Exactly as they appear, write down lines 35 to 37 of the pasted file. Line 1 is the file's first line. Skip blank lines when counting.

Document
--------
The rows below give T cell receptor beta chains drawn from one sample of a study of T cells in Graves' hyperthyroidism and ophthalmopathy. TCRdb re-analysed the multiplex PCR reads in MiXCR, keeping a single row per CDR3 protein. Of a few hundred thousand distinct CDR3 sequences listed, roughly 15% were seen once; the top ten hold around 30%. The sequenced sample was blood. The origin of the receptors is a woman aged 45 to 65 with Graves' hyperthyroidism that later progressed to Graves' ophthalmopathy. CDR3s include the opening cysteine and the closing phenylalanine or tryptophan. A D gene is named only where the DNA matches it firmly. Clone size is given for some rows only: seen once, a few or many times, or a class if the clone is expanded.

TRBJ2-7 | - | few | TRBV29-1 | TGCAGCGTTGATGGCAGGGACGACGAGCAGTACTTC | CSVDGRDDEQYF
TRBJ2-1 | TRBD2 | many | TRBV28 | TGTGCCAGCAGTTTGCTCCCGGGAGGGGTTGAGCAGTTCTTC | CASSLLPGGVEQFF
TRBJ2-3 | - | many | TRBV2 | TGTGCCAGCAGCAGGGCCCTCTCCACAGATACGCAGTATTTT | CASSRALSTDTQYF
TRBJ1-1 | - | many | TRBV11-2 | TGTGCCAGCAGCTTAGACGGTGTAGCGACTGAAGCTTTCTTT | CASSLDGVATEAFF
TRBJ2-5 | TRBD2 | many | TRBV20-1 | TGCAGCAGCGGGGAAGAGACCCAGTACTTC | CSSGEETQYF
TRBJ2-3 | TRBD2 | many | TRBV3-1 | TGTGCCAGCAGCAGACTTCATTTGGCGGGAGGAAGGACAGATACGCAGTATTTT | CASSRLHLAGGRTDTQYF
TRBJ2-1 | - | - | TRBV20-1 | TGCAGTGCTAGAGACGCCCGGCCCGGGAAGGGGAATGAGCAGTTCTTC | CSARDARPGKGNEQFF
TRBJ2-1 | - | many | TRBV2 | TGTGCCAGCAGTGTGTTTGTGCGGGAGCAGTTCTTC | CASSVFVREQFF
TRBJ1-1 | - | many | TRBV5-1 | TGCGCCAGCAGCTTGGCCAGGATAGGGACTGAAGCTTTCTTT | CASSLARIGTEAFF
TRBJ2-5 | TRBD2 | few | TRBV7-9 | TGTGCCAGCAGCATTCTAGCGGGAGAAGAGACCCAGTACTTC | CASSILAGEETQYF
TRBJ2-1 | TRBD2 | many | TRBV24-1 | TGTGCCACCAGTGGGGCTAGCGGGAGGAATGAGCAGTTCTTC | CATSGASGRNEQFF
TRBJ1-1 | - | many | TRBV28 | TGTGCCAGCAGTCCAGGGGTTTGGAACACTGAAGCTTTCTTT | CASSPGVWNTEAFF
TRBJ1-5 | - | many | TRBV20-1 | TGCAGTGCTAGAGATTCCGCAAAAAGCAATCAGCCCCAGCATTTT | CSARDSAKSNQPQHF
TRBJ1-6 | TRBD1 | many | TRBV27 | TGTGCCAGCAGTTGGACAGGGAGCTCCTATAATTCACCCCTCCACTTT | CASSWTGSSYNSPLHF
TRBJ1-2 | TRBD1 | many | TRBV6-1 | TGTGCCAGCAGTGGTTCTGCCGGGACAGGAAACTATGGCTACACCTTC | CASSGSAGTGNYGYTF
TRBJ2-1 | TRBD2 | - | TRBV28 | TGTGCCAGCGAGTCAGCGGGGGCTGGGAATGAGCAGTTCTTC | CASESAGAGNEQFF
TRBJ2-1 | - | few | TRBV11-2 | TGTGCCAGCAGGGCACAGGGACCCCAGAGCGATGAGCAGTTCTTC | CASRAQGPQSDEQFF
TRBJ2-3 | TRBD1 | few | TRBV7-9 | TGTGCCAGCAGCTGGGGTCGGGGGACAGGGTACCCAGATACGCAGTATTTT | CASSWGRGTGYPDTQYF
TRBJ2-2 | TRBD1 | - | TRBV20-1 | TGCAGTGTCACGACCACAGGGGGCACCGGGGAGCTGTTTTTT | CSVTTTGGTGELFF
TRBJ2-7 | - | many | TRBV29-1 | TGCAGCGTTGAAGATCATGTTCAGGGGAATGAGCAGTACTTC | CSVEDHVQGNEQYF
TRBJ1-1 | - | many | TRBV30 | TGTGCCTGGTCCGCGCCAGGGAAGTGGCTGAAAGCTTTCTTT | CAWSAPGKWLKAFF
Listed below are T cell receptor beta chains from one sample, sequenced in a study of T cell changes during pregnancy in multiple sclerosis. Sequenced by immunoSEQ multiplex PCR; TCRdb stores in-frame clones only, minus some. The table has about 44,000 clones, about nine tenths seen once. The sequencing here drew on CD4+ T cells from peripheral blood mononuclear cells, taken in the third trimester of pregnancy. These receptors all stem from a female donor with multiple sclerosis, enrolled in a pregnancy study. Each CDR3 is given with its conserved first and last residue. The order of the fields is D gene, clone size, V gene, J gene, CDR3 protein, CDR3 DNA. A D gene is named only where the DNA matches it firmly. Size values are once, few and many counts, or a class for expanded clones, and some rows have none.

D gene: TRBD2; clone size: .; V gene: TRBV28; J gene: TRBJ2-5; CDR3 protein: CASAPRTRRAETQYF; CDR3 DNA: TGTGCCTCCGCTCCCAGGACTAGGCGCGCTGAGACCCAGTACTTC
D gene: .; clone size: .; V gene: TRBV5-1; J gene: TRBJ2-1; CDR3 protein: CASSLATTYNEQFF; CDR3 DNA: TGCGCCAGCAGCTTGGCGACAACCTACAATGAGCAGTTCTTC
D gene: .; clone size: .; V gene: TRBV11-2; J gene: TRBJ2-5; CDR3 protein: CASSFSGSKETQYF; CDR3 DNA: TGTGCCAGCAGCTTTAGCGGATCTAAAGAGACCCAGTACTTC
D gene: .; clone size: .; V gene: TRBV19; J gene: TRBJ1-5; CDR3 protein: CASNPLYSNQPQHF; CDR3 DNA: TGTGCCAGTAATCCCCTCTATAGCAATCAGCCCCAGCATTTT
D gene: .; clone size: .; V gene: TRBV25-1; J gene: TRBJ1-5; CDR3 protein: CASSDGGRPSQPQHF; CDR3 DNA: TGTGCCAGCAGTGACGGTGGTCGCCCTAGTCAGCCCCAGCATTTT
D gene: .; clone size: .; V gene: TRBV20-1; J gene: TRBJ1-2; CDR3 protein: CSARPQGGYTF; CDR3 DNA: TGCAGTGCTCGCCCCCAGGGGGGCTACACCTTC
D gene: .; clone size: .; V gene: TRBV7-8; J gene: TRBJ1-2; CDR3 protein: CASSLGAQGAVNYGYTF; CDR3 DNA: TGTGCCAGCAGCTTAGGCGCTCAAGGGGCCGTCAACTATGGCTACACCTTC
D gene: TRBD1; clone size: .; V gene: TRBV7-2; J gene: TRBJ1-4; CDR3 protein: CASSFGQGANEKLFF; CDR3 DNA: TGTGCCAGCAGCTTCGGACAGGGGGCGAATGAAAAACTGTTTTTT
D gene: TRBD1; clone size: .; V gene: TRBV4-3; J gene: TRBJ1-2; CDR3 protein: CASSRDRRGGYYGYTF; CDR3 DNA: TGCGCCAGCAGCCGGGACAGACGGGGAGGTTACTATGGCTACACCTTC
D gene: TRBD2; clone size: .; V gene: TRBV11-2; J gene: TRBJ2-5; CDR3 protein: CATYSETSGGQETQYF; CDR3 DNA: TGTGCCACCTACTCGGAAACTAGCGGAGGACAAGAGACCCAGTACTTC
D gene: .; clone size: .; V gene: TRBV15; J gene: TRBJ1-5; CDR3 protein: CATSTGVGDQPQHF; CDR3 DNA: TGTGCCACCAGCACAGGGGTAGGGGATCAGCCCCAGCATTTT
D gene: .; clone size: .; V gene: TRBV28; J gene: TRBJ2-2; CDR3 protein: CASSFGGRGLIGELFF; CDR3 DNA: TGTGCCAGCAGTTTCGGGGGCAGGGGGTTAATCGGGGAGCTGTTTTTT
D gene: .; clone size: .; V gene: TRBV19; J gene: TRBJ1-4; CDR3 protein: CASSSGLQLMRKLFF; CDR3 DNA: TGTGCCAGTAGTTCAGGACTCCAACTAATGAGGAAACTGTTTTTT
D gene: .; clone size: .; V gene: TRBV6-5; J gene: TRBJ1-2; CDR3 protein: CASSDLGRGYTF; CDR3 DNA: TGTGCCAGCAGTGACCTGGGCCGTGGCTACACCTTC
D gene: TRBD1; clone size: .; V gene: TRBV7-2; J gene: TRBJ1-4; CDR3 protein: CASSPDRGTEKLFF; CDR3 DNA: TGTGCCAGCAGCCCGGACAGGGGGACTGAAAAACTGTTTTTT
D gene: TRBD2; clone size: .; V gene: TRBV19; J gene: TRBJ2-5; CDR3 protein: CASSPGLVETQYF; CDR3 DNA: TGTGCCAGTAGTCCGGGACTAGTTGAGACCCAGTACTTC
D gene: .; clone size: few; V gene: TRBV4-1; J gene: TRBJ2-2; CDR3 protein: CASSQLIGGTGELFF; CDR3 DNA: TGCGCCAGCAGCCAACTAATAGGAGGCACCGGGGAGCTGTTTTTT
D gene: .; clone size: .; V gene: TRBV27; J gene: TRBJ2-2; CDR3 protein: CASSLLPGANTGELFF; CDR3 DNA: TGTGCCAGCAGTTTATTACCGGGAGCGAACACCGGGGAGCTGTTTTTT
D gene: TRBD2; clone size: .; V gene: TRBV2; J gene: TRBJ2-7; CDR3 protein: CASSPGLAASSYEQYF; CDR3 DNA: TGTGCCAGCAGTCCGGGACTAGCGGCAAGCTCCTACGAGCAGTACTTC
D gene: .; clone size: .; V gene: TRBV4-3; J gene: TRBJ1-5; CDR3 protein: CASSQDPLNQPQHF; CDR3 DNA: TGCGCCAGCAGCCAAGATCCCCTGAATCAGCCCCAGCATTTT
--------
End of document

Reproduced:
D gene: .; clone size: .; V gene: TRBV28; J gene: TRBJ2-2; CDR3 protein: CASSFGGRGLIGELFF; CDR3 DNA: TGTGCCAGCAGTTTCGGGGGCAGGGGGTTAATCGGGGAGCTGTTTTTT
D gene: .; clone size: .; V gene: TRBV19; J gene: TRBJ1-4; CDR3 protein: CASSSGLQLMRKLFF; CDR3 DNA: TGTGCCAGTAGTTCAGGACTCCAACTAATGAGGAAACTGTTTTTT
D gene: .; clone size: .; V gene: TRBV6-5; J gene: TRBJ1-2; CDR3 protein: CASSDLGRGYTF; CDR3 DNA: TGTGCCAGCAGTGACCTGGGCCGTGGCTACACCTTC